MPs fine CS Munyes Ksh.500,000 for snubbing summon on fuel
The National Assembly Finance Committee has fined Petroleum Cabinet Secretary John Munyes Ksh.500,000 for snubbing summon.
Munyes was to appear before the Committee to answer queries on the high cost of fuel that has thrown Kenyans into higher cost of living amidst tough economic times.
The fine comes just two days ahead of the Energy and Petroleum Regulatory Authority (EPRA) scheduled review on fuel prices, Thursday.
Mid-last month, fuel prices in Kenya hit a historic high after prices of petrol, diesel and kerosene increased by Ksh.7.58, Ksh.7.94 and Ksh.12.97, respectively.
This saw a litre of the above listed commodities retail at Ksh.134.72, Ksh.115.60, and Ksh.110.82 per litre respectively, in Nairobi.
It was coupled with higher taxes which has accounted for higher cost of living in the country, even as government officials led by Interior CS Dr. Fred Matiangi promising a downward revision of fuel prices expected to be released this Thursday by EPRA.
EPRA is expected to release its review this Thursday, but due to rise in global oil prices, nothing much is going to change at the pump.
This is after oil Price Jumped above Ksh.8,860.04 (US$.80) and natural gas raced higher, turbocharged by supply shortages.
On Friday, global prices of oil rose record high, gaining about four percent on the week, as a global energy crunch boosted U.S. prices to their highest in almost seven years.
Brent crude was up Ksh.165.01 or 1.8 percent, at Ksh.9,192.33 (US$.83.88) a barrel, after hitting its highest since October 2018 at Ksh.9,369.41 (US$.84.60) earlier in the session.
Amidst all these concerns, government officials, spearheaded by Interior CS Dr. Fred Matiangi have promised to revise fuel cost downwards in the next review.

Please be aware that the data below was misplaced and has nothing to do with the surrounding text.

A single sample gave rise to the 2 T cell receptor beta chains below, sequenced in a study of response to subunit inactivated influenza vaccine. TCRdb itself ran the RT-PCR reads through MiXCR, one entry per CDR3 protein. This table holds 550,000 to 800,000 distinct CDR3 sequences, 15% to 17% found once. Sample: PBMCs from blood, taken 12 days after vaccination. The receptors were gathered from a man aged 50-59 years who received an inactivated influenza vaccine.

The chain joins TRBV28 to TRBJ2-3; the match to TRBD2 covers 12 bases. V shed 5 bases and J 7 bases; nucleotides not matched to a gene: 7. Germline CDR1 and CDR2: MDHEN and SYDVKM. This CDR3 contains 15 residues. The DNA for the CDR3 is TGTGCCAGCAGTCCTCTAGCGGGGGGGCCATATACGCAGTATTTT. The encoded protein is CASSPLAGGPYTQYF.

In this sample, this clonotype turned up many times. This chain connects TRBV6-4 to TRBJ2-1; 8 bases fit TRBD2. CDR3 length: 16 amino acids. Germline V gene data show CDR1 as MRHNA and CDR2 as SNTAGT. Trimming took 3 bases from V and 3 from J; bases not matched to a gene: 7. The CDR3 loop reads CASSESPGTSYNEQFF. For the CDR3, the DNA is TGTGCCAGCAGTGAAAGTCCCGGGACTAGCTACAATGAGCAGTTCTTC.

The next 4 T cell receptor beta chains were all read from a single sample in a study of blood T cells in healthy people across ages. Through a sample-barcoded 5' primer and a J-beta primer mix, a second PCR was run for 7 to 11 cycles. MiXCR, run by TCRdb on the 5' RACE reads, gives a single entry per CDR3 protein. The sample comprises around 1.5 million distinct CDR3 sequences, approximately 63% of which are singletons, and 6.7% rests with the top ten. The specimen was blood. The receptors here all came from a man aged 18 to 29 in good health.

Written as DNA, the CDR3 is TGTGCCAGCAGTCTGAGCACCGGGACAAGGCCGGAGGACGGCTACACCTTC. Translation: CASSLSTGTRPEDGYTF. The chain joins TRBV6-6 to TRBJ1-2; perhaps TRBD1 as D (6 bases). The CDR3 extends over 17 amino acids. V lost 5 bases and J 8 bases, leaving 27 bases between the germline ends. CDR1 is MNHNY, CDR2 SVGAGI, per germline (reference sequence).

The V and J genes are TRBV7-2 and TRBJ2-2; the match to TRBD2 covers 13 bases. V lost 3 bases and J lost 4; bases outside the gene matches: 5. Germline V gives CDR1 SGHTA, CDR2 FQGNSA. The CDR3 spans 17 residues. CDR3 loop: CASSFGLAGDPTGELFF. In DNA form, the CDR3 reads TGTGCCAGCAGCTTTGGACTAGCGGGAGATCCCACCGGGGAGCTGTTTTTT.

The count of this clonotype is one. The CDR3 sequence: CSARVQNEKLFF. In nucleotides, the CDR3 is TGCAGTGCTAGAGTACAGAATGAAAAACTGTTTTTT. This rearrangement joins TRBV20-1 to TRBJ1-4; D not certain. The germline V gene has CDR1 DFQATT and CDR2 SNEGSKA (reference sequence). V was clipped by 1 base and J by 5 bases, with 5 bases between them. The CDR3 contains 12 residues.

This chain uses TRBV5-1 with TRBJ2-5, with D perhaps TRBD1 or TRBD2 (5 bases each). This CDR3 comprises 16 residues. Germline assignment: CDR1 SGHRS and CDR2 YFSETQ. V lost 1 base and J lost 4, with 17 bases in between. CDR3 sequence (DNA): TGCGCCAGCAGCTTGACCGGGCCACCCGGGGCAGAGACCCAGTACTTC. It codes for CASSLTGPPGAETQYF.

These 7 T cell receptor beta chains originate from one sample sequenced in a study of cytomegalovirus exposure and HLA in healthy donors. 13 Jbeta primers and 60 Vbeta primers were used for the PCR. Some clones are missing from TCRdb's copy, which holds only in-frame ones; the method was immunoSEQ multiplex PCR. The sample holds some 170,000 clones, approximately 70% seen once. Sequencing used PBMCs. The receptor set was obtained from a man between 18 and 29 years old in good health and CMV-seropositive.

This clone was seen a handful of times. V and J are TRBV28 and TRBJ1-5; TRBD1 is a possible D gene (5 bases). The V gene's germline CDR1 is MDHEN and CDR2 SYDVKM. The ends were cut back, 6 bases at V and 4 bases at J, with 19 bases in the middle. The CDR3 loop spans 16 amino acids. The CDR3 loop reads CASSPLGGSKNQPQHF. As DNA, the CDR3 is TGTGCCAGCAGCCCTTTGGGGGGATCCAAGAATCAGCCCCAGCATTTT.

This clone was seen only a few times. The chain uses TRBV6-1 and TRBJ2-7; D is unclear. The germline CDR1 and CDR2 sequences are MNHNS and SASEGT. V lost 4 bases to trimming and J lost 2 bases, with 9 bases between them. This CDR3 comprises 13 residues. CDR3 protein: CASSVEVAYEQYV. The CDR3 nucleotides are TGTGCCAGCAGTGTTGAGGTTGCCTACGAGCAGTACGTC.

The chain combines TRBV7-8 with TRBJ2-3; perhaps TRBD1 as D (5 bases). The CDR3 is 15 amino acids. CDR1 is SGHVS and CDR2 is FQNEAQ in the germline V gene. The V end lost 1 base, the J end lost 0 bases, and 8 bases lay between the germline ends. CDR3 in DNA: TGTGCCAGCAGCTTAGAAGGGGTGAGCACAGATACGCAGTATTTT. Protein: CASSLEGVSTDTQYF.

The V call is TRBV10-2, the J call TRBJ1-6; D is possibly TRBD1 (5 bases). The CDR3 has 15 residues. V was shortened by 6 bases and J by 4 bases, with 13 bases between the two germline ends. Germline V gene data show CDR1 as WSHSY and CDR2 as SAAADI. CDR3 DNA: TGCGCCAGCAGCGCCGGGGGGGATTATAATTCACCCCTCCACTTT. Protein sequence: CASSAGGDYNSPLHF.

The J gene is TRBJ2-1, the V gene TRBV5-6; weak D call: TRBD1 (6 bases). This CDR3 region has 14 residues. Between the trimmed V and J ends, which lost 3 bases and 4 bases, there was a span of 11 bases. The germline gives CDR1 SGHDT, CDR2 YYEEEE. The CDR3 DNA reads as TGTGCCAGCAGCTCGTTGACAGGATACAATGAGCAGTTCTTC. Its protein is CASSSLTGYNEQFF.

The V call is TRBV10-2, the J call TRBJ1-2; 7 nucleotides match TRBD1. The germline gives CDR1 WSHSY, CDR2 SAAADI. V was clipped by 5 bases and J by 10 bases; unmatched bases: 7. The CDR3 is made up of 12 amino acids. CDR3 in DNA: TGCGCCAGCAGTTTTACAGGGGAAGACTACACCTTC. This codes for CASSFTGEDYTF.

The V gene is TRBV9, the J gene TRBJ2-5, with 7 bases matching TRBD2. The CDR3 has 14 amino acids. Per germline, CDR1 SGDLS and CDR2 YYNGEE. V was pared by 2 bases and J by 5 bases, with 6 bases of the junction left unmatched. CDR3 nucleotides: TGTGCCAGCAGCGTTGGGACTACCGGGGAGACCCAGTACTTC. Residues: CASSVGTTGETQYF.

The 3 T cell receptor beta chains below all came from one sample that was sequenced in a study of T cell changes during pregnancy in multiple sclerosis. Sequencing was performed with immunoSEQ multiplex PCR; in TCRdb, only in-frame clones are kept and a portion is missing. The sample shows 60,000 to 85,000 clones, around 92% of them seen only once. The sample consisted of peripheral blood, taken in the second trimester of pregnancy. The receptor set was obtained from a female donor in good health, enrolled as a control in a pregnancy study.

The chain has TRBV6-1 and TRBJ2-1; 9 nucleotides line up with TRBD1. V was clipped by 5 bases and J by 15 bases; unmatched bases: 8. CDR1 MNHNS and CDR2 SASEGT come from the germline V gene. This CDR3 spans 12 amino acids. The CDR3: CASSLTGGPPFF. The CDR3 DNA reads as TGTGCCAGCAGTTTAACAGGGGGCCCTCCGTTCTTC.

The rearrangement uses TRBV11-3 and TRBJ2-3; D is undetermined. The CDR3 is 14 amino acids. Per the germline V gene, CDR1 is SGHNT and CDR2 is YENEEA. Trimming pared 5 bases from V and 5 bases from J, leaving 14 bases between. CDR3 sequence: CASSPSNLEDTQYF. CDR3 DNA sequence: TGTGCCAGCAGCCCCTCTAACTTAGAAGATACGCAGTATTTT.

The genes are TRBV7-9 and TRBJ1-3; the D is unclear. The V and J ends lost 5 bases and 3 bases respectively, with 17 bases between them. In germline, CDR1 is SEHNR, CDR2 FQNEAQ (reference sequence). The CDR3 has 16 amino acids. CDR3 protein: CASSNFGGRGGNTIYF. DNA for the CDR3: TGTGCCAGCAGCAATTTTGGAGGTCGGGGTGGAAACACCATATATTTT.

EPRA has already distanced itself from claims that its linked to hiking fuel prices in the country.
According to EPRA, The National Treasury, the Ministry of Energy and Parliament are the state agencies that can influence the price of fuel in the country.
EPRA Director-General Daniel Kiptoo who told National Assembly Committee on Finance and National Planning that the regulator had no powers to reduce fuel prices, since it tabulates the pricing using a formula approved by Parliament and National Treasury.
Kiptoo further said EPRA did not subsidize fuel this month because the National Treasury did not approve use of Fuel Stabilization Fund, which it often taps to cushion consumers.
CS Matiangi also said they are also chasing time to implement President Uhuru Kenyatta’s order to reduce the cost of power by December 31, 2021.
“Work has started now to ensure we reduce the cost of power, We were given 90 days, we have begun that task today. Our bills are too high. Effective now we have suspended any negotiations on any new Power Purchase Agreements” said Matiangi.
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The cost of reduction will be achieved through the reduction of the consumer tariffs from an average of Ksh.24 per kilowatt-hour to Ksh.16.
However, considering the global oil market wave, whether the fuel cost will be reduced or maintained by the state remains to be seen.
Rebellious State officials
Senior government officials have, notably, been known for not heeding calls by legislatures to explain various issues ailing and affecting Kenyan economy, and Munyes incident is not the first one.
On September 24, relationship between the Senate and the Executive worsened after lawmakers fined Energy CS Charles Keter Ksh.500,000 for snubbing their summons.
A day earlier, senators had censured Keter and his Petroleum counterpart John Munyes for ignoring their invites to explain skyrocketing electricity and fuel prices.
Keter had been summoned by the Senate Energy committee to explain the financial status of the cash-strapped Kenya Power but gave it a wide berth.
He was also expected to divulge the circumstances that led to the abrupt resignation of Bernard Ngugi as KPLC managing director, as well as the wrangles pitting staff against directors.
The CS was also to articulate plans by the ministry to reduce the cost of electricity for domestic and commercial consumers.
Instead, Keter sent his PS Joseph Njoroge, stating that he was attending an international conference on atomic energy.
“We would have no intention at all to snub an invitation by the National Assembly and the Senate and we have never done so,” Njoroge told the team.